Visit https://lidar.io for more information about GRiD. Federal employees and military personnel can easily obtain access by signing up online or by contacting This e-mail address is being protected from spam bots, you need JavaScript enabled to view it Contact GRiD to act as a dissemination and access mechanism if your organization is planning an acquisition or has data that is not easily distributed.

People curious about the software should visit PDAL and plas.io to find out how these open source technologies could be used in your own processing and workflow chains. PDAL software is available as both Windows executables and Linux source distributions, and plas.io is available as Javascript you can embed in your own web pages.

Conclusion
The ongoing success of LiDAR, the adoption of technology for conversion of other sources to point cloud data, and the increased awareness that 3D data provides will continue to propel interest in the collection and storage of point cloud data. GRiD allows users to exploit and interact with point cloud data in their web browsers, and the project has spun off numerous open source technologies which can be leveraged in other contexts. Federal employees should sign-up today to learn how they can use this capability in support of their own activities.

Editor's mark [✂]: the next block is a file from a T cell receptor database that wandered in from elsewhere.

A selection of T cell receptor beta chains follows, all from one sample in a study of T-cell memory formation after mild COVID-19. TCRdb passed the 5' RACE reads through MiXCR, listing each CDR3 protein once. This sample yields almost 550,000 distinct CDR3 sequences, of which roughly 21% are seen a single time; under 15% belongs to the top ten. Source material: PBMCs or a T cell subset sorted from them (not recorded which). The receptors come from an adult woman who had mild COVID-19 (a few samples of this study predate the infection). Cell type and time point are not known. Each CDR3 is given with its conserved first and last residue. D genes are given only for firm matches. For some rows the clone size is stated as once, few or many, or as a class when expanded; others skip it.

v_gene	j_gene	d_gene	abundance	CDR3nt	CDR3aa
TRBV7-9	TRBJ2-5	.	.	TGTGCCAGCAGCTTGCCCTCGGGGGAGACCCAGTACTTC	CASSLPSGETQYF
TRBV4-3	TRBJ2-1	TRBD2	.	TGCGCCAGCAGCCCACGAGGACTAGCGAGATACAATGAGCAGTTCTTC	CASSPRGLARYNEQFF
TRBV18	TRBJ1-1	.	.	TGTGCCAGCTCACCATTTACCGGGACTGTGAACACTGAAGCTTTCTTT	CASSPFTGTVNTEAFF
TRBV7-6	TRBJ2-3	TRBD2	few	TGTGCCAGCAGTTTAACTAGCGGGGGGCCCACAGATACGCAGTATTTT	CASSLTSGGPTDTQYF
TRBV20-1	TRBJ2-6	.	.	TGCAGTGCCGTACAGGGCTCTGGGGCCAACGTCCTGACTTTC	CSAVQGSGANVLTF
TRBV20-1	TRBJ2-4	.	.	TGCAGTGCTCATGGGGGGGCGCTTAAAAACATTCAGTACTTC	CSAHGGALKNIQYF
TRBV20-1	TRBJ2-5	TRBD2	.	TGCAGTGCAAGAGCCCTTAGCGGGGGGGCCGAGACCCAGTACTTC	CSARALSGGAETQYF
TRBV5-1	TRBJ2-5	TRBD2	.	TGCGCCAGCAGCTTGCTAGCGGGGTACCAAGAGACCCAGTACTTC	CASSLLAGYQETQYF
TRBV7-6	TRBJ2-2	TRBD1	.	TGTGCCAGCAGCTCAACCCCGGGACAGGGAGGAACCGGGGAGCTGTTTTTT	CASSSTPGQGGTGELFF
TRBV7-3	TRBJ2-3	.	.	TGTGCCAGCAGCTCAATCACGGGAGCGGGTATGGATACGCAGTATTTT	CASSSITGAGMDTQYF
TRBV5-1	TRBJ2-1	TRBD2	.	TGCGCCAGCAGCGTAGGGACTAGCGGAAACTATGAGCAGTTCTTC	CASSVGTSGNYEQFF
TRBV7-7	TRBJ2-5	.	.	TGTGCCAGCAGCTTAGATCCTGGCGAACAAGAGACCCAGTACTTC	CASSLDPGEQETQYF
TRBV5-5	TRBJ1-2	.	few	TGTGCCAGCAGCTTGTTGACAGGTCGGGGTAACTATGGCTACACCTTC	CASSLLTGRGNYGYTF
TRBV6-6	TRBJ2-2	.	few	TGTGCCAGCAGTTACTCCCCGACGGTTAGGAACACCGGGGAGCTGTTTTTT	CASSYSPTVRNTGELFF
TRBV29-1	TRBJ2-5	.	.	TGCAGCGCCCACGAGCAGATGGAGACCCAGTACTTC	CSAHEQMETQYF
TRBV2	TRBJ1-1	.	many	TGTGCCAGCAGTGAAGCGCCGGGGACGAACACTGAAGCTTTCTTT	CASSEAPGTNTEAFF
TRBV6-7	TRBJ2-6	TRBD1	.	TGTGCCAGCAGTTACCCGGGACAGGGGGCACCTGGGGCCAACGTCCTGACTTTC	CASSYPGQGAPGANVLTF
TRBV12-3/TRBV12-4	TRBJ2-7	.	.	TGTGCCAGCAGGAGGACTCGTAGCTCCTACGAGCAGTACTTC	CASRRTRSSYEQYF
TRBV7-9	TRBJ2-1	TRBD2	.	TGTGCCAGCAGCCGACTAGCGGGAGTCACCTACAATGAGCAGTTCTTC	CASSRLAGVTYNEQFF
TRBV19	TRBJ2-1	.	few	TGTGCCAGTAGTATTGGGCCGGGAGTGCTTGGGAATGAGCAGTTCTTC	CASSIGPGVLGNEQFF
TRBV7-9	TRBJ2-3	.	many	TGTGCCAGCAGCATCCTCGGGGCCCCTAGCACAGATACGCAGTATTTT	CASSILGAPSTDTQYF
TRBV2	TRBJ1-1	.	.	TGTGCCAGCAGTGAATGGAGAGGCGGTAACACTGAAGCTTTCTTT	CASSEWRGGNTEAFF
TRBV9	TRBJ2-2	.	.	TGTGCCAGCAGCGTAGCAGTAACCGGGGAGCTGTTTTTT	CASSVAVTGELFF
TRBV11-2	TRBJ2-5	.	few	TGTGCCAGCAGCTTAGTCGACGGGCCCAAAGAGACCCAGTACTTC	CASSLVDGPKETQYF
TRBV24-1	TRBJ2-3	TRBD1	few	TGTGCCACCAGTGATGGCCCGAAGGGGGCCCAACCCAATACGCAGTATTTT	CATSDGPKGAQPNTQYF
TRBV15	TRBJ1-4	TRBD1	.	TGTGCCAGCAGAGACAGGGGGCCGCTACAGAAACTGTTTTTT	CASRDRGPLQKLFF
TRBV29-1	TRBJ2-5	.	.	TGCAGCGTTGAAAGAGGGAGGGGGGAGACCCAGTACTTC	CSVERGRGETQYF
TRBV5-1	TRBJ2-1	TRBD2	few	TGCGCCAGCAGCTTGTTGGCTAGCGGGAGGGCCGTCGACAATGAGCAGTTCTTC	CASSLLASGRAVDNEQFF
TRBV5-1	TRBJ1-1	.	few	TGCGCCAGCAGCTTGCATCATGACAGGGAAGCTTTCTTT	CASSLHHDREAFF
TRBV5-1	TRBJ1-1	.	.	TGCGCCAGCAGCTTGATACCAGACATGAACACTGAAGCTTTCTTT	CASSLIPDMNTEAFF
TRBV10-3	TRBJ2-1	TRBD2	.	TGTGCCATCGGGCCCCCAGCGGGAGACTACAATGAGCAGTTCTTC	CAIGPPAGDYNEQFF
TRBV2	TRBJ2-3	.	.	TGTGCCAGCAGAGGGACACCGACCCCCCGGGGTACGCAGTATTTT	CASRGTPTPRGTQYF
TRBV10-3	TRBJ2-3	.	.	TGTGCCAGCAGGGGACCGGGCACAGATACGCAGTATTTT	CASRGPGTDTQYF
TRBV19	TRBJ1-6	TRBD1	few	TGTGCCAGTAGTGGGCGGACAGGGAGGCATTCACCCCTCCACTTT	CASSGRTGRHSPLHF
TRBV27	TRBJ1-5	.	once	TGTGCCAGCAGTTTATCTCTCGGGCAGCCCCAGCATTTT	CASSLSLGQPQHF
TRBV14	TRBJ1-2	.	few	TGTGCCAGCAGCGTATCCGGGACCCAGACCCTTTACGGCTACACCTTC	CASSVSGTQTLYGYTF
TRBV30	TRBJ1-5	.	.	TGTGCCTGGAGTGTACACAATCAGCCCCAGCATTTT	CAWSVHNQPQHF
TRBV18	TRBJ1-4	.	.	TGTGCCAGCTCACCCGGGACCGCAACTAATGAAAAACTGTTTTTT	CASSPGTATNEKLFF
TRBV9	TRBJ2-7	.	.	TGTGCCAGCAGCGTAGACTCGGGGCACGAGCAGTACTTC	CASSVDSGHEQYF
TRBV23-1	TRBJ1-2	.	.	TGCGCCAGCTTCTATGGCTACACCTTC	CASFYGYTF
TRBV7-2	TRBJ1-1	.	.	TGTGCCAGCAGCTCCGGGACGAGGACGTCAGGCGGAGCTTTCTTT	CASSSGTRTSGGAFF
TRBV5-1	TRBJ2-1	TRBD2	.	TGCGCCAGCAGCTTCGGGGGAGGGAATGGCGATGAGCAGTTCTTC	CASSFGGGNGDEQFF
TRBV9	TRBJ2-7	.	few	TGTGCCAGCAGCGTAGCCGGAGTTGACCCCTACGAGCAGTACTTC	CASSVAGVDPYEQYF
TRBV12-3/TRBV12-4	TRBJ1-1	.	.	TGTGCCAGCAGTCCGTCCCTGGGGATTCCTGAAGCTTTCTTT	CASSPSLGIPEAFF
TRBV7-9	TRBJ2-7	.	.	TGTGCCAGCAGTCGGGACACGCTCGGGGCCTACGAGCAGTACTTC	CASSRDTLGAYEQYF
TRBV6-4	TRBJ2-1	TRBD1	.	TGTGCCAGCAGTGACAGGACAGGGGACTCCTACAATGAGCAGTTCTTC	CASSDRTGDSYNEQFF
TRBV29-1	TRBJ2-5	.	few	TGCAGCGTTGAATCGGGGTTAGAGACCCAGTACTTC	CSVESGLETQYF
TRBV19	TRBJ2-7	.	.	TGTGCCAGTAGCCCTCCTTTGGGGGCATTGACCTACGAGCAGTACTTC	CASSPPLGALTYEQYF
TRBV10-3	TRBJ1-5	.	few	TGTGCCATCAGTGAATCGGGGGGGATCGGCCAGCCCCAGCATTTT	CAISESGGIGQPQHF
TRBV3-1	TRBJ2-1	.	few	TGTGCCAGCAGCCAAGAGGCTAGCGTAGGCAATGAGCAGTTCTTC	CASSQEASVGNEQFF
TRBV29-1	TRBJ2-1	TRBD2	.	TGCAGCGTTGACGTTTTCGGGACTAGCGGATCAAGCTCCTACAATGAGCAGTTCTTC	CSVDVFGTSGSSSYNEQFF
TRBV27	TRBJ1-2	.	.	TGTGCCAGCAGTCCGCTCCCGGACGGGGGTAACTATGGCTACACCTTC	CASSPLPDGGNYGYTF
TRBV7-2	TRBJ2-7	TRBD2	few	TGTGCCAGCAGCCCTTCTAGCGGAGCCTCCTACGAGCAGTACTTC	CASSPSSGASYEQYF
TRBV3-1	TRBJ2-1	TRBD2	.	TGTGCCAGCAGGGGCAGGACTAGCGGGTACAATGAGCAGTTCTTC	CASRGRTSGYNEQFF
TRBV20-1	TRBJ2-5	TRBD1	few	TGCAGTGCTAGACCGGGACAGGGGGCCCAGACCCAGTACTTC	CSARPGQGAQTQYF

David C. Finnegan is a Research Physical Scientist with the US Army Cold Regions Research and Engineering Lab (CRREL) in Hanover, NH. David has 15+ years designing, developing and fielding advanced LiDAR sensor and dissemination technologies with academia, the DoD and the private sector.
Howard Butler leads a small company of open source software developers in Iowa City called Hobu, Inc. He and his firm have led the development of open source projects like PDAL, libLAS, plas.io, and Greyhound which work together to provide a processing and visualization stack of capabilities in the LiDAR and point cloud domain.

A 1.482Mb PDF of this article as it appeared in the magazine—complete with images—is available by clicking HERE